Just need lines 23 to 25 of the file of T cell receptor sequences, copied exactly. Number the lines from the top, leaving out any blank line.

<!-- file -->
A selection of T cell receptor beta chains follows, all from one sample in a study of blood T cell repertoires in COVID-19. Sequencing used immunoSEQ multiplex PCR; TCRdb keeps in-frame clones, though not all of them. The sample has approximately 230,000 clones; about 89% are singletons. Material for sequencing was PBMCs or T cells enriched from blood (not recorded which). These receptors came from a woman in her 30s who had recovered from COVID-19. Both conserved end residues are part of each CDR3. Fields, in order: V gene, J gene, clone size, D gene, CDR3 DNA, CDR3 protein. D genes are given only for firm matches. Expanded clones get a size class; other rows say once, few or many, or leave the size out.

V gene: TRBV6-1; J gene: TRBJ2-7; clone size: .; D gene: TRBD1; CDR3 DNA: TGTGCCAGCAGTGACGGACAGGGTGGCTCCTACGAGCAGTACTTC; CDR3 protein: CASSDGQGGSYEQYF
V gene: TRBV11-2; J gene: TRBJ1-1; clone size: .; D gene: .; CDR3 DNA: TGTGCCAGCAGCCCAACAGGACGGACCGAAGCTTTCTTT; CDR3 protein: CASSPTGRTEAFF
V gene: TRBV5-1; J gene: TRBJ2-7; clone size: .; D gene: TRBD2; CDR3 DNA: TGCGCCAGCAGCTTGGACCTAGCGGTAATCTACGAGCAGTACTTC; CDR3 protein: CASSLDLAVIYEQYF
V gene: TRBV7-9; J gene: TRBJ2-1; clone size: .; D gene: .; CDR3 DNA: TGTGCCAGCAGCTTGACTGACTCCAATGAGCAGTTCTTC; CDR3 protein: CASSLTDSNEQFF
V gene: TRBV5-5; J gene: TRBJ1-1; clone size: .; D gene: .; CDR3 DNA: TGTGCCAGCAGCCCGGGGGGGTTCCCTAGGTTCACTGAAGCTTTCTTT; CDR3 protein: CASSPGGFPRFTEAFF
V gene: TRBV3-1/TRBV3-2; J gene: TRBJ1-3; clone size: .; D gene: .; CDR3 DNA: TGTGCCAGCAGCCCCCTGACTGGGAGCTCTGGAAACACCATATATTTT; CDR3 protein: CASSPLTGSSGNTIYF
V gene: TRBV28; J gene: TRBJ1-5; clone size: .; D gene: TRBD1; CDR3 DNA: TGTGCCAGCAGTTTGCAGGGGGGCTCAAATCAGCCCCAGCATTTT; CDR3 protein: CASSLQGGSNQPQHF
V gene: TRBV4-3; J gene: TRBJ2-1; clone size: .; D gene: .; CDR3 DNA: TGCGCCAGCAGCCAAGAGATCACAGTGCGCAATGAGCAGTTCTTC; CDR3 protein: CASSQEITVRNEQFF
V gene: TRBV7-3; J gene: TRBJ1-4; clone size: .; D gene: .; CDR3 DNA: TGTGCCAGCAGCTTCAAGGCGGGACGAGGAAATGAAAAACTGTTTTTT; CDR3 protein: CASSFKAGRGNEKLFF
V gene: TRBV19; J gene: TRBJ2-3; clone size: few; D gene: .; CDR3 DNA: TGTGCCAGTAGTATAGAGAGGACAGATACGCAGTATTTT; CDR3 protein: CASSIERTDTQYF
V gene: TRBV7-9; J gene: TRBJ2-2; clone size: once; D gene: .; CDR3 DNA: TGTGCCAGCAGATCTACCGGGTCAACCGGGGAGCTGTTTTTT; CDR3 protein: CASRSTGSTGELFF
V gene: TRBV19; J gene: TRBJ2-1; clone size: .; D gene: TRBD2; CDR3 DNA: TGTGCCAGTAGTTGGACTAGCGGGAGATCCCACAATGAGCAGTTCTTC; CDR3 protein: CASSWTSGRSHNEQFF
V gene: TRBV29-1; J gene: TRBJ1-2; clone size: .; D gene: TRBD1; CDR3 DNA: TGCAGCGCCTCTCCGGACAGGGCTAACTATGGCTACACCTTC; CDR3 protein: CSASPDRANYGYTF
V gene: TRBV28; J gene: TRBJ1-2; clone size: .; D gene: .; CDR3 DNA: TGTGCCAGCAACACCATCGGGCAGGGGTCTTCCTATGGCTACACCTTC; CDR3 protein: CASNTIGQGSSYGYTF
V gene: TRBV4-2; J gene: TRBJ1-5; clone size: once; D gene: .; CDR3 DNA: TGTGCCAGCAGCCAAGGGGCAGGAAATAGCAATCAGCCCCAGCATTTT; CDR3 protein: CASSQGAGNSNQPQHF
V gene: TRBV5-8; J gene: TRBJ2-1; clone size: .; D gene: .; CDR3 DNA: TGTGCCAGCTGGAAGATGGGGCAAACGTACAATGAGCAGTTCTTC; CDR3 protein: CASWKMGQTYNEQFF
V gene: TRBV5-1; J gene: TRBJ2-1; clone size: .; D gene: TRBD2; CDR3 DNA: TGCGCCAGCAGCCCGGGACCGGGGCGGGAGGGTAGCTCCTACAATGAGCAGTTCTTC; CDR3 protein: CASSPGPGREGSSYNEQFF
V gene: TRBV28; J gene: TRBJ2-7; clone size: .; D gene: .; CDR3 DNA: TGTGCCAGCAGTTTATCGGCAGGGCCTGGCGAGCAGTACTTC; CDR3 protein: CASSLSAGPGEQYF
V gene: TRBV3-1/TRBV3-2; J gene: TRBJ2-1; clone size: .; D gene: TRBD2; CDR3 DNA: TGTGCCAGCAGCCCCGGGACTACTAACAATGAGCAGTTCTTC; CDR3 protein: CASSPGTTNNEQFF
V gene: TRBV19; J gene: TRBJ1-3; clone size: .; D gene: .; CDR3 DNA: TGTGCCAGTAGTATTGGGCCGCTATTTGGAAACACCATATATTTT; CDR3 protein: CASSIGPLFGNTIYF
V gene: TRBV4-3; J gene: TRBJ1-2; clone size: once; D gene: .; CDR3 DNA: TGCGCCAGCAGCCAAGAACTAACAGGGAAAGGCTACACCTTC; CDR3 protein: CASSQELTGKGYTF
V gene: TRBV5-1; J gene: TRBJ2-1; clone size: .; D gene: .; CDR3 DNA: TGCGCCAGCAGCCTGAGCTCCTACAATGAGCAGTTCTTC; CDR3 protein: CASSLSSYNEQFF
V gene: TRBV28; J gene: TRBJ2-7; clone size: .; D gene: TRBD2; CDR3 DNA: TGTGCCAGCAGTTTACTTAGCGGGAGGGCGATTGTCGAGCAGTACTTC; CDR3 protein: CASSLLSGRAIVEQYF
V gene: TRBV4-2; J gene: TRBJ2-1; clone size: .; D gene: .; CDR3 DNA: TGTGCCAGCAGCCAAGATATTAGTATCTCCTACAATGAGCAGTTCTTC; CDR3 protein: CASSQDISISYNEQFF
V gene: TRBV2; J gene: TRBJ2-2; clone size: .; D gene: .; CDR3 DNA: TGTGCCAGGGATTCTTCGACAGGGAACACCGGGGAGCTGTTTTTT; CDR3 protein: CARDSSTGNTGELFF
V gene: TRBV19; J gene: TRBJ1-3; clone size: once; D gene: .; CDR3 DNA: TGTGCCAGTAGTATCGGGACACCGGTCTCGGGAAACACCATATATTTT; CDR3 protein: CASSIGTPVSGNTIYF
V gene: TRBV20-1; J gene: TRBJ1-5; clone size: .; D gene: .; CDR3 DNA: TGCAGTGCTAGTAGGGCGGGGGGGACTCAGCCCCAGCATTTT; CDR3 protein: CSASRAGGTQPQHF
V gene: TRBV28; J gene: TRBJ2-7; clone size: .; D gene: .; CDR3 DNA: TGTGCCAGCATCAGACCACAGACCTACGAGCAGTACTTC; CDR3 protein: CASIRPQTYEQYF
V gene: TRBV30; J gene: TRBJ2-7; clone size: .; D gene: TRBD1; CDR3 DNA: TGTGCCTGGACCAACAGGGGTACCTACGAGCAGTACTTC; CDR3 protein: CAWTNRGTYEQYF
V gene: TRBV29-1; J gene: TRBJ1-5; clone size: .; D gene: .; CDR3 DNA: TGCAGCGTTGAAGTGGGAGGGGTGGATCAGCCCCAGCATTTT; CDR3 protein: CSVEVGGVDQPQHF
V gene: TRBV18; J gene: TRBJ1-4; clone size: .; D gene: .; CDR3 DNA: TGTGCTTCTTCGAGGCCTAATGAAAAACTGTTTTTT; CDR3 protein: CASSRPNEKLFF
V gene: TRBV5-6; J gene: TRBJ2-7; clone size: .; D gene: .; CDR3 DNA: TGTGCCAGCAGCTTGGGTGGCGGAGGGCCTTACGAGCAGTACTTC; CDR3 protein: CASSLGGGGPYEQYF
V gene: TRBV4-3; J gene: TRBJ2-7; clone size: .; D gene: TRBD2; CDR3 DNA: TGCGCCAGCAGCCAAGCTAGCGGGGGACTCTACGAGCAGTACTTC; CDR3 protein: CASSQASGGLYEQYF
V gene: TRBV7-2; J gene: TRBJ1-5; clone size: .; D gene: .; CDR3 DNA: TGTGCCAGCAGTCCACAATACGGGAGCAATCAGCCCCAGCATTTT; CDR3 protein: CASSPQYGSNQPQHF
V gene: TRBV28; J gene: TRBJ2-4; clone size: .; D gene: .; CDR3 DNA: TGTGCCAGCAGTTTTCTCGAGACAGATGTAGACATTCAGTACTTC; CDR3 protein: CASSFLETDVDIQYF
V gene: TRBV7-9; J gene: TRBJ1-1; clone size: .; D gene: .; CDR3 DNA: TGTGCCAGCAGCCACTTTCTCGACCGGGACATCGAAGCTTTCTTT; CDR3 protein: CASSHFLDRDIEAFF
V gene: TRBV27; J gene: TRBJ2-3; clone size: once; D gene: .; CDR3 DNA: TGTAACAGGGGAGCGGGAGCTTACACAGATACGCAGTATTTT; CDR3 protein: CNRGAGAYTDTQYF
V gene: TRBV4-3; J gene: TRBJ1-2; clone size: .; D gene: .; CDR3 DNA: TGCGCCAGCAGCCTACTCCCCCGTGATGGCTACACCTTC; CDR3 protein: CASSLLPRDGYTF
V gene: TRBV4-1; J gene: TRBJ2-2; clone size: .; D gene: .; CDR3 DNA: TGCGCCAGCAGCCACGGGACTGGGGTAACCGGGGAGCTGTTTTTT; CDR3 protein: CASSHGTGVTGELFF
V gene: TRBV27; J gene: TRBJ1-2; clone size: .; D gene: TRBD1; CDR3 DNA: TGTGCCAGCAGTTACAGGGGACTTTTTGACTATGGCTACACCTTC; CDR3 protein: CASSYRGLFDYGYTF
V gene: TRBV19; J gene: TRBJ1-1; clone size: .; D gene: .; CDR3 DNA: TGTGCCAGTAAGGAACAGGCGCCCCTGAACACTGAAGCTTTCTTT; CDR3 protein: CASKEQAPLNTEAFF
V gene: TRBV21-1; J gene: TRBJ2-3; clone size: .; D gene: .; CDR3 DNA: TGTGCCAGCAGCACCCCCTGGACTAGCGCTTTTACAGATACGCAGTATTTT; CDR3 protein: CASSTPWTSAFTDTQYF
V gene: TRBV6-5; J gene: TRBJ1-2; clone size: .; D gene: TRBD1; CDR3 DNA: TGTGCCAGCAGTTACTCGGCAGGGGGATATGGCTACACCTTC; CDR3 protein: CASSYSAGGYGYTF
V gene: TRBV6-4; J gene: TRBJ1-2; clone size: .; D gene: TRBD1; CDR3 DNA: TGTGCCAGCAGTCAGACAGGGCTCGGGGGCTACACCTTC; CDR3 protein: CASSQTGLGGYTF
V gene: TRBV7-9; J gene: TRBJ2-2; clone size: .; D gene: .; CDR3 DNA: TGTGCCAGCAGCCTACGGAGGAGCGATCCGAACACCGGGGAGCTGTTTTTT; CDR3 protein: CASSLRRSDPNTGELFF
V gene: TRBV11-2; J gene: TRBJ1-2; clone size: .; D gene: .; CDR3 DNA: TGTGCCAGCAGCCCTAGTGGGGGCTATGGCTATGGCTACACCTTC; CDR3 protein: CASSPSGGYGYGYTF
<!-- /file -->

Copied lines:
V gene: TRBV5-1; J gene: TRBJ2-1; clone size: .; D gene: .; CDR3 DNA: TGCGCCAGCAGCCTGAGCTCCTACAATGAGCAGTTCTTC; CDR3 protein: CASSLSSYNEQFF
V gene: TRBV28; J gene: TRBJ2-7; clone size: .; D gene: TRBD2; CDR3 DNA: TGTGCCAGCAGTTTACTTAGCGGGAGGGCGATTGTCGAGCAGTACTTC; CDR3 protein: CASSLLSGRAIVEQYF
V gene: TRBV4-2; J gene: TRBJ2-1; clone size: .; D gene: .; CDR3 DNA: TGTGCCAGCAGCCAAGATATTAGTATCTCCTACAATGAGCAGTTCTTC; CDR3 protein: CASSQDISISYNEQFF